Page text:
With the country opening up, SA Fashion Week is back with live shows with audiences, and the media, buyers, and fashion enthusiasts alike are euphoric. SA Fashion Week Autumn/Winter 2022 is from the 28th of October until the 30th of October at the Mall of Africa with the country’s designers putting their best foot forward.

Production magic

The production of a fashion show relies heavily on a fashion show producer to bring a designer’s vision to life from by-the-book ramp runway shows to elaborate spectaculars that offer a feast for the eyes.

Fashion show producer extraordinaire and now gallery owner, Deon Redman, has produced many fashion shows from Cape Town New York, and beyond for designers such as David Tlale, MaXhosa Africa, and Rich Mnisi to name a few.

Fashion show producer, Deon Redman. Photo by Richard Keppel-Smith
Fashion show producer, Deon Redman. Photo by Richard Keppel-Smith

His new venture, Show Africa Online offers a refreshingly alternative way of presenting fashion through collaboration. The pandemic forced him and the creative production industry as a whole to reinvent fashion production.

“The obvious and immediate result was the end of events and live audiences. This period of forced reflection gave way to an array of really constructive discussions with multiple designers and clients and a critical analysis of the formats of traditional runway shows. The objectives, the successes, and the failures of these events in their previous iterations. When the industry moved to virtual ‘events’ these too often lacked a key focus. What I heard repeatedly was filming models walking into a camera shot in space without an audience sought to deliver the live experience of attending a runway show, but lacked the presence and energy,” explains Redman.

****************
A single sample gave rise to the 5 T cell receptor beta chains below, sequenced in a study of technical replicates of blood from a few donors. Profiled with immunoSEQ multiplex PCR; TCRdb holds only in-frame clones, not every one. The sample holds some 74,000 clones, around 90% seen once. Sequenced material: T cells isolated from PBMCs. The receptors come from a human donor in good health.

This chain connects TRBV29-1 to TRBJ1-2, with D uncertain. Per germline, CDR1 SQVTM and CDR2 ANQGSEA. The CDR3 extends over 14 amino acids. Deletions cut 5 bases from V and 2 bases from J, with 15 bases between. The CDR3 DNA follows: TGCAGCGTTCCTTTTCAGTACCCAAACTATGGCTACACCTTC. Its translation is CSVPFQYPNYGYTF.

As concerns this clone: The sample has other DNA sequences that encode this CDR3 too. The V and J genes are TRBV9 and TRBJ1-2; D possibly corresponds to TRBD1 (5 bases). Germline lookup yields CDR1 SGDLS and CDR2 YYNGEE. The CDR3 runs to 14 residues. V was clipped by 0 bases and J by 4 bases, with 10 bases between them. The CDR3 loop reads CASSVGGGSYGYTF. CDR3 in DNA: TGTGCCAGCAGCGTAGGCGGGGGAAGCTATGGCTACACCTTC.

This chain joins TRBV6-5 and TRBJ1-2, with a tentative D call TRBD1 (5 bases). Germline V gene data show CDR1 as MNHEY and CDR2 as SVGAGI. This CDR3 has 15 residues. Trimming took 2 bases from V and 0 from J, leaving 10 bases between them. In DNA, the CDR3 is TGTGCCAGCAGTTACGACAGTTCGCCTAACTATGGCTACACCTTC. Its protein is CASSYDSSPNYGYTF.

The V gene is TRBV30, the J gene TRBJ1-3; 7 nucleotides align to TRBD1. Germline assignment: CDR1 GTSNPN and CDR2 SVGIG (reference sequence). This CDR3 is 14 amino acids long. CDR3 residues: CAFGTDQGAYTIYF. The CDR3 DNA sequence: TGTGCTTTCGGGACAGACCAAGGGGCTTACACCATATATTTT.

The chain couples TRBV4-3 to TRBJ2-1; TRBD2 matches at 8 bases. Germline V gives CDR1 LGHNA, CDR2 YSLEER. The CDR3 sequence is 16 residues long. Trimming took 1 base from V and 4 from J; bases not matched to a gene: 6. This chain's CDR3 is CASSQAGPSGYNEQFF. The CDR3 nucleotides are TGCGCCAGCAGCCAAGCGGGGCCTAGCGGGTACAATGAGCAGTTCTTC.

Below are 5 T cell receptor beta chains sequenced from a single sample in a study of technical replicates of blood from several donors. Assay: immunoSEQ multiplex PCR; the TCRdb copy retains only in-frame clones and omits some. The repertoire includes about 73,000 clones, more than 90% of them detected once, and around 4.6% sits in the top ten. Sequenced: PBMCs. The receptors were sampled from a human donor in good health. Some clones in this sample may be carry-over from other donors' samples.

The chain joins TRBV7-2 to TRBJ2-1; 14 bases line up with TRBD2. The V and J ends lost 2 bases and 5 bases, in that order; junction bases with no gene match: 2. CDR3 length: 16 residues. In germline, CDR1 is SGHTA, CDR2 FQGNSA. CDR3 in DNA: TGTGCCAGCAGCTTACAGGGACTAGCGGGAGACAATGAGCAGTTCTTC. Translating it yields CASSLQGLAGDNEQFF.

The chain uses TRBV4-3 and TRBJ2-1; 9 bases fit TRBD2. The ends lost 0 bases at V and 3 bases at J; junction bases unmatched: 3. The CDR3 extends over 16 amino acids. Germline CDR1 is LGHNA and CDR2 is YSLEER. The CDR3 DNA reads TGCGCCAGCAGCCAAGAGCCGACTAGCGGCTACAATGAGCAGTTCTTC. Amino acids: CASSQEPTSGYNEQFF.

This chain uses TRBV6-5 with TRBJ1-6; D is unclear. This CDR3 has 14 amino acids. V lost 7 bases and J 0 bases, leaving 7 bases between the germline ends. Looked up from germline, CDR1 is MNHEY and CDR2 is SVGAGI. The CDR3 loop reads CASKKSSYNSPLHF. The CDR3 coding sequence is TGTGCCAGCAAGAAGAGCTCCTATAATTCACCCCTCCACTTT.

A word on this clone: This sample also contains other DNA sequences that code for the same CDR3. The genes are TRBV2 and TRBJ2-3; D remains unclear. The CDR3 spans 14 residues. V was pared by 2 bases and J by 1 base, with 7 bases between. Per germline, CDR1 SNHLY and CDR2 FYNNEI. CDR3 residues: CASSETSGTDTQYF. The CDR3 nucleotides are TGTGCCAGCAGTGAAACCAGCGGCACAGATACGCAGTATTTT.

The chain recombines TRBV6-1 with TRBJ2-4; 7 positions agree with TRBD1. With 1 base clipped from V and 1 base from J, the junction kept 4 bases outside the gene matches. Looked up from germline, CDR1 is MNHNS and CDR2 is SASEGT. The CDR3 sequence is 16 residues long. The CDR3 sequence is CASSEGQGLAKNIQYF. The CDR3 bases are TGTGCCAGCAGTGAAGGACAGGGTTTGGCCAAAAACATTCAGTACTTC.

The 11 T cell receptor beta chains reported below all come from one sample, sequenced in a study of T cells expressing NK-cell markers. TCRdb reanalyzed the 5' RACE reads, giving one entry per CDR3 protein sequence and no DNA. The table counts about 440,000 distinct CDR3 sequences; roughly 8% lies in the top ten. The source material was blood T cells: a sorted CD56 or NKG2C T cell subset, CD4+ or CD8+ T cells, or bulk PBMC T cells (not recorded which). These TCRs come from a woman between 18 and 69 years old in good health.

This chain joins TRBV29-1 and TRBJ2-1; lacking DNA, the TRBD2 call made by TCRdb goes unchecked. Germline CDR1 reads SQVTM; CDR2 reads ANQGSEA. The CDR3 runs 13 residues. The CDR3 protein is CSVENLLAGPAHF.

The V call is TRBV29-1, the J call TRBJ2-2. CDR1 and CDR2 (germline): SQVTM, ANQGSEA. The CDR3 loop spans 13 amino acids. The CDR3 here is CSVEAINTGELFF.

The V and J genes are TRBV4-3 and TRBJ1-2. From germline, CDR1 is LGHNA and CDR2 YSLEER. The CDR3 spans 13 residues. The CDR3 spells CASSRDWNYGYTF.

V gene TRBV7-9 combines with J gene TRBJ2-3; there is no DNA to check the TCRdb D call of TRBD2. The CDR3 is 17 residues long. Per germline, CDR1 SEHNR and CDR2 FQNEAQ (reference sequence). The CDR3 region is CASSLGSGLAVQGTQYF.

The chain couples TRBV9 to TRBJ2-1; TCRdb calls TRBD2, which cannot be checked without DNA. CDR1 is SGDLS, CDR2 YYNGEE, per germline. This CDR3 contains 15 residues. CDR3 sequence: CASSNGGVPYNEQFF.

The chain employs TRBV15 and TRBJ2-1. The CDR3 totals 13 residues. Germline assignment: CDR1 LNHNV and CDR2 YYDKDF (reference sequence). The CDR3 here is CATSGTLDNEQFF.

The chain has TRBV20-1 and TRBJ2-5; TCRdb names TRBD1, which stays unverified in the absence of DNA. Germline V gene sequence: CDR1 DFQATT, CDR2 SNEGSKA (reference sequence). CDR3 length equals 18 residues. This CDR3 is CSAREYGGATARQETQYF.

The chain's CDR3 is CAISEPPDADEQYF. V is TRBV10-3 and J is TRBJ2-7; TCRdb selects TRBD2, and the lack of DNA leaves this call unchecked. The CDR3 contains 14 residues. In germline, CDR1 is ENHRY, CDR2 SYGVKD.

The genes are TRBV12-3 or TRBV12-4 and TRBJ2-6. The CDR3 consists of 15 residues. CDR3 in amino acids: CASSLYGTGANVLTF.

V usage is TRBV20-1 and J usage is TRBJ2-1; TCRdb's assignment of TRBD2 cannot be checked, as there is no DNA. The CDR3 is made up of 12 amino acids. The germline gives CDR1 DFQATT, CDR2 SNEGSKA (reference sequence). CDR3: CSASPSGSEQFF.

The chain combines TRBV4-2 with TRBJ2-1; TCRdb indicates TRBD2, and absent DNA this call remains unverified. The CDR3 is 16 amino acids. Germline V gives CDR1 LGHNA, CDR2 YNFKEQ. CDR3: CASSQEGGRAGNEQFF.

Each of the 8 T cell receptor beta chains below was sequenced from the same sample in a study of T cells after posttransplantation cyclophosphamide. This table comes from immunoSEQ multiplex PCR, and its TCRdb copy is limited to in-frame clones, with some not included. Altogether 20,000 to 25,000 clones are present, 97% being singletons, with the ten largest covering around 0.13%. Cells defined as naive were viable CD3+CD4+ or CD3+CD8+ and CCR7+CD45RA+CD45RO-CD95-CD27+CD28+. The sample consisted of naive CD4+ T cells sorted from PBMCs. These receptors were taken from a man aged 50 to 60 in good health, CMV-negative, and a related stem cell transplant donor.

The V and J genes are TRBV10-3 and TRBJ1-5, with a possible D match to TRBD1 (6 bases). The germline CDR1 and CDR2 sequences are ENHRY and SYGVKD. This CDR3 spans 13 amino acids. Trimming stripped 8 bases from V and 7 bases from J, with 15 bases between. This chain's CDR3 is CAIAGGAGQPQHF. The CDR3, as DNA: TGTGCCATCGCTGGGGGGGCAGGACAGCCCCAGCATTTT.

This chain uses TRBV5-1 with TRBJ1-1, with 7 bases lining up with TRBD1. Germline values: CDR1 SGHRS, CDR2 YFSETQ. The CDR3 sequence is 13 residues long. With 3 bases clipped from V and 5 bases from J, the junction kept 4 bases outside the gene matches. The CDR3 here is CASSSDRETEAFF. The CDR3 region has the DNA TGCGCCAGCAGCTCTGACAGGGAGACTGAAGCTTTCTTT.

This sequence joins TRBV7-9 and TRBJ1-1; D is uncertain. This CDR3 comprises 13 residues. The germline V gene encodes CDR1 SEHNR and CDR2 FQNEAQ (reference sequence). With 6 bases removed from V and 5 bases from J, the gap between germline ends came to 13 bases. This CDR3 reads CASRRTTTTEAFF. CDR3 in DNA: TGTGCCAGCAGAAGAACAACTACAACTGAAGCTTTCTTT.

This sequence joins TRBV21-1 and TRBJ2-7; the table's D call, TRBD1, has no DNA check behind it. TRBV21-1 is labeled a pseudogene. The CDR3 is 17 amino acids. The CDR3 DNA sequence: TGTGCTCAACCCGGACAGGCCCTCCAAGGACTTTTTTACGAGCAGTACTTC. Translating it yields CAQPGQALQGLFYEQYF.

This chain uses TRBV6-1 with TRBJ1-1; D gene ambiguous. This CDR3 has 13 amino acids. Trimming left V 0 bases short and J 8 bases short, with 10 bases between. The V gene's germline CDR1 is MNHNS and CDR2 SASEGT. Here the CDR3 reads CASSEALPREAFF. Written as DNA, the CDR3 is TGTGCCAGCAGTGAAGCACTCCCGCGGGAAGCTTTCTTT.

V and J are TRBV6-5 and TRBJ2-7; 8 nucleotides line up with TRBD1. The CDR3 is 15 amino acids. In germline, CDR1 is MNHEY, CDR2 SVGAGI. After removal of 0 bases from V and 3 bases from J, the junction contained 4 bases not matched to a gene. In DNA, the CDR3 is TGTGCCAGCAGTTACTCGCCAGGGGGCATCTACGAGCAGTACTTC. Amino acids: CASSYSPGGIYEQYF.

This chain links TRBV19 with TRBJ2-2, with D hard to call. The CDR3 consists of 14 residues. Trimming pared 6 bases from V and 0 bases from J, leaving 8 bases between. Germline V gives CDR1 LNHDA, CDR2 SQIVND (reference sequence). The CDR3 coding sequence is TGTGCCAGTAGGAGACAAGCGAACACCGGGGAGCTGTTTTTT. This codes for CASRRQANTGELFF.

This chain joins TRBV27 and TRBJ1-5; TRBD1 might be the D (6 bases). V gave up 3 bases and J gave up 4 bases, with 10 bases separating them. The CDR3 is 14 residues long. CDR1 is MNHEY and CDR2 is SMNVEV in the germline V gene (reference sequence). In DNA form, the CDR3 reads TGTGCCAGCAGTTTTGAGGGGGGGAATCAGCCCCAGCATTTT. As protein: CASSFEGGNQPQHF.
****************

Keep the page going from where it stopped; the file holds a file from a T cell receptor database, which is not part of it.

Taking all this feedback on board, they worked on developing and designing an alternative view of how to present fashion using the multiple online platforms available. They also realised how all the restrictions actually leveled the playing field in an important way. “A local designer could create content that used the same platforms available to the super brands. The challenge then became how to stand out in that endless online sea. Of course, we don’t have anything close to those major budgets, but we could rely on pushing creative boundaries unlike before,” he says.

The future

The future of fashion production and the desire for fashion shows will always be there post-pandemic. But, it seems like the future of alternative fashion presentations isn’t going anywhere either.

Brands have been forced to innovate, not necessarily a bad thing. Internationally, Coach Creative Director Stuart Vevers wanted to wipe the slate clean and think differently about presenting fashion under such strange new circumstances. With the help of photographer Juergen Teller, he created a film presentation captured almost entirely Zoom across three continents. Coach also innovatively staged a show outside on a pier of the Hudson River in New York complete with skateboarders and drummers.

Watch it here:


“I think it’s the combination of an experiential event and a broadcast content package that extends that reach. It’s also about a more responsible, less wasteful, and more sustainable manner of execution. The fashion industry has finally awoken to the fact that there is much that needs to change in terms of how it operated historically and how that impact was felt in multiple ways, most of all environmentally. Everything from the material used to build a set to the kind of lighting used has an impact. We have a shared responsibility to constantly examine, assess and ensure we make better decisions moving forward,” concludes Redman. It seems we can look forward to a more hybrid, experimental, and flexible future regarding fashion presentations.


Writer | Sibusiso Mkize @sbustylegeek
Editor | Nikki Temkin @NikkiTemkin